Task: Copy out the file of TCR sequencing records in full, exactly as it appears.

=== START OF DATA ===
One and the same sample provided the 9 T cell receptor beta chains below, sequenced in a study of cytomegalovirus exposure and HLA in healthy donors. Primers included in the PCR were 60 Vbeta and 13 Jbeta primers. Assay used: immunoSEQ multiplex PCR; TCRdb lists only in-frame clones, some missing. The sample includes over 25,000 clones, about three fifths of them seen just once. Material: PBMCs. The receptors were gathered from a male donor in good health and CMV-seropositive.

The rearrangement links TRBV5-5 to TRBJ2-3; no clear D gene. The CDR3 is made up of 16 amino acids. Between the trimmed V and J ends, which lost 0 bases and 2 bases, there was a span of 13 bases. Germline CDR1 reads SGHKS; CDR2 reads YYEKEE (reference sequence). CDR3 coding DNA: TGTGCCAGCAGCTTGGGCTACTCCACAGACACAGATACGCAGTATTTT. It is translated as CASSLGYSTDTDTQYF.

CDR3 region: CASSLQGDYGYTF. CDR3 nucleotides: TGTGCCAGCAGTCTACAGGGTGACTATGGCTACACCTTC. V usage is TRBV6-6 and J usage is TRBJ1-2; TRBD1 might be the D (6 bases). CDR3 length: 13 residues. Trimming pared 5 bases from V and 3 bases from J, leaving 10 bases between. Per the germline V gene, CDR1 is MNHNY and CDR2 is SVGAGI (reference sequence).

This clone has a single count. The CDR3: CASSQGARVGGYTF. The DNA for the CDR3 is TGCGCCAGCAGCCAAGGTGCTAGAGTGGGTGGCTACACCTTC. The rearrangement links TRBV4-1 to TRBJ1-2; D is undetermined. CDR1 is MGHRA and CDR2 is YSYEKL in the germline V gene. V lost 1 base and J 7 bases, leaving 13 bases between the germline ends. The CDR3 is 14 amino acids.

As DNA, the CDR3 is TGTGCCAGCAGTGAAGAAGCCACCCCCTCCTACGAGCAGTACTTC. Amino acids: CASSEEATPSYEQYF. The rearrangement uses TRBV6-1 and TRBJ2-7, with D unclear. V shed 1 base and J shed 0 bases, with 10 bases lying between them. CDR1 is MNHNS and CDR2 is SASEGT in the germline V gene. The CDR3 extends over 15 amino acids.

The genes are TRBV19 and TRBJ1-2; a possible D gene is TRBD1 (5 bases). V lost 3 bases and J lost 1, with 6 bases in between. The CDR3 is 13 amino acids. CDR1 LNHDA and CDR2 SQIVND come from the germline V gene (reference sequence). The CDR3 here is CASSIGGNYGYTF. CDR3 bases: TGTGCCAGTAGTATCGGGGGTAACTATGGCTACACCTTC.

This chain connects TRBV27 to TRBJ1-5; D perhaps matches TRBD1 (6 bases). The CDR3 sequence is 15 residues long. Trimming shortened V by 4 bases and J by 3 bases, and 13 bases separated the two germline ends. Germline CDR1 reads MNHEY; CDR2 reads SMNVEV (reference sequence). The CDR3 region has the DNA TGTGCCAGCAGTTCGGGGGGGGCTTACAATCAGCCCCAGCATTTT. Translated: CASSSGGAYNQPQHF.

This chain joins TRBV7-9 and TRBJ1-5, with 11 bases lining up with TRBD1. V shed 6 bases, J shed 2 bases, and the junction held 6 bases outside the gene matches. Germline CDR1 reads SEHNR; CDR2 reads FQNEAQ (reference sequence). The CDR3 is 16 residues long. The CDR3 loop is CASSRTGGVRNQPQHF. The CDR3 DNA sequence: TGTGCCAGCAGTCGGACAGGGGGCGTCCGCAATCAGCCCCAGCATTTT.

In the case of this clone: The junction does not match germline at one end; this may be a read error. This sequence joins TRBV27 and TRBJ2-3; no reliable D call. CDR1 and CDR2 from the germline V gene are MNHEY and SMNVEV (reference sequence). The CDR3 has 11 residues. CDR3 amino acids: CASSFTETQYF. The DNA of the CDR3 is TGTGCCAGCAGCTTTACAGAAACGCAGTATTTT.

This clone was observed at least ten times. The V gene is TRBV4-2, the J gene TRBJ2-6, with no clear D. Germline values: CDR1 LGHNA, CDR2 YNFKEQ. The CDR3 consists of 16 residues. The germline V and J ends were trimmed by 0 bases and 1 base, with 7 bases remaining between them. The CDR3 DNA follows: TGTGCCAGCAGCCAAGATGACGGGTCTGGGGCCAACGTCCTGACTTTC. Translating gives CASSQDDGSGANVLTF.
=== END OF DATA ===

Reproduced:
One and the same sample provided the 9 T cell receptor beta chains below, sequenced in a study of cytomegalovirus exposure and HLA in healthy donors. Primers included in the PCR were 60 Vbeta and 13 Jbeta primers. Assay used: immunoSEQ multiplex PCR; TCRdb lists only in-frame clones, some missing. The sample includes over 25,000 clones, about three fifths of them seen just once. Material: PBMCs. The receptors were gathered from a male donor in good health and CMV-seropositive.

The rearrangement links TRBV5-5 to TRBJ2-3; no clear D gene. The CDR3 is made up of 16 amino acids. Between the trimmed V and J ends, which lost 0 bases and 2 bases, there was a span of 13 bases. Germline CDR1 reads SGHKS; CDR2 reads YYEKEE (reference sequence). CDR3 coding DNA: TGTGCCAGCAGCTTGGGCTACTCCACAGACACAGATACGCAGTATTTT. It is translated as CASSLGYSTDTDTQYF.

CDR3 region: CASSLQGDYGYTF. CDR3 nucleotides: TGTGCCAGCAGTCTACAGGGTGACTATGGCTACACCTTC. V usage is TRBV6-6 and J usage is TRBJ1-2; TRBD1 might be the D (6 bases). CDR3 length: 13 residues. Trimming pared 5 bases from V and 3 bases from J, leaving 10 bases between. Per the germline V gene, CDR1 is MNHNY and CDR2 is SVGAGI (reference sequence).

This clone has a single count. The CDR3: CASSQGARVGGYTF. The DNA for the CDR3 is TGCGCCAGCAGCCAAGGTGCTAGAGTGGGTGGCTACACCTTC. The rearrangement links TRBV4-1 to TRBJ1-2; D is undetermined. CDR1 is MGHRA and CDR2 is YSYEKL in the germline V gene. V lost 1 base and J 7 bases, leaving 13 bases between the germline ends. The CDR3 is 14 amino acids.

As DNA, the CDR3 is TGTGCCAGCAGTGAAGAAGCCACCCCCTCCTACGAGCAGTACTTC. Amino acids: CASSEEATPSYEQYF. The rearrangement uses TRBV6-1 and TRBJ2-7, with D unclear. V shed 1 base and J shed 0 bases, with 10 bases lying between them. CDR1 is MNHNS and CDR2 is SASEGT in the germline V gene. The CDR3 extends over 15 amino acids.

The genes are TRBV19 and TRBJ1-2; a possible D gene is TRBD1 (5 bases). V lost 3 bases and J lost 1, with 6 bases in between. The CDR3 is 13 amino acids. CDR1 LNHDA and CDR2 SQIVND come from the germline V gene (reference sequence). The CDR3 here is CASSIGGNYGYTF. CDR3 bases: TGTGCCAGTAGTATCGGGGGTAACTATGGCTACACCTTC.

This chain connects TRBV27 to TRBJ1-5; D perhaps matches TRBD1 (6 bases). The CDR3 sequence is 15 residues long. Trimming shortened V by 4 bases and J by 3 bases, and 13 bases separated the two germline ends. Germline CDR1 reads MNHEY; CDR2 reads SMNVEV (reference sequence). The CDR3 region has the DNA TGTGCCAGCAGTTCGGGGGGGGCTTACAATCAGCCCCAGCATTTT. Translated: CASSSGGAYNQPQHF.

This chain joins TRBV7-9 and TRBJ1-5, with 11 bases lining up with TRBD1. V shed 6 bases, J shed 2 bases, and the junction held 6 bases outside the gene matches. Germline CDR1 reads SEHNR; CDR2 reads FQNEAQ (reference sequence). The CDR3 is 16 residues long. The CDR3 loop is CASSRTGGVRNQPQHF. The CDR3 DNA sequence: TGTGCCAGCAGTCGGACAGGGGGCGTCCGCAATCAGCCCCAGCATTTT.

In the case of this clone: The junction does not match germline at one end; this may be a read error. This sequence joins TRBV27 and TRBJ2-3; no reliable D call. CDR1 and CDR2 from the germline V gene are MNHEY and SMNVEV (reference sequence). The CDR3 has 11 residues. CDR3 amino acids: CASSFTETQYF. The DNA of the CDR3 is TGTGCCAGCAGCTTTACAGAAACGCAGTATTTT.

This clone was observed at least ten times. The V gene is TRBV4-2, the J gene TRBJ2-6, with no clear D. Germline values: CDR1 LGHNA, CDR2 YNFKEQ. The CDR3 consists of 16 residues. The germline V and J ends were trimmed by 0 bases and 1 base, with 7 bases remaining between them. The CDR3 DNA follows: TGTGCCAGCAGCCAAGATGACGGGTCTGGGGCCAACGTCCTGACTTTC. Translating gives CASSQDDGSGANVLTF.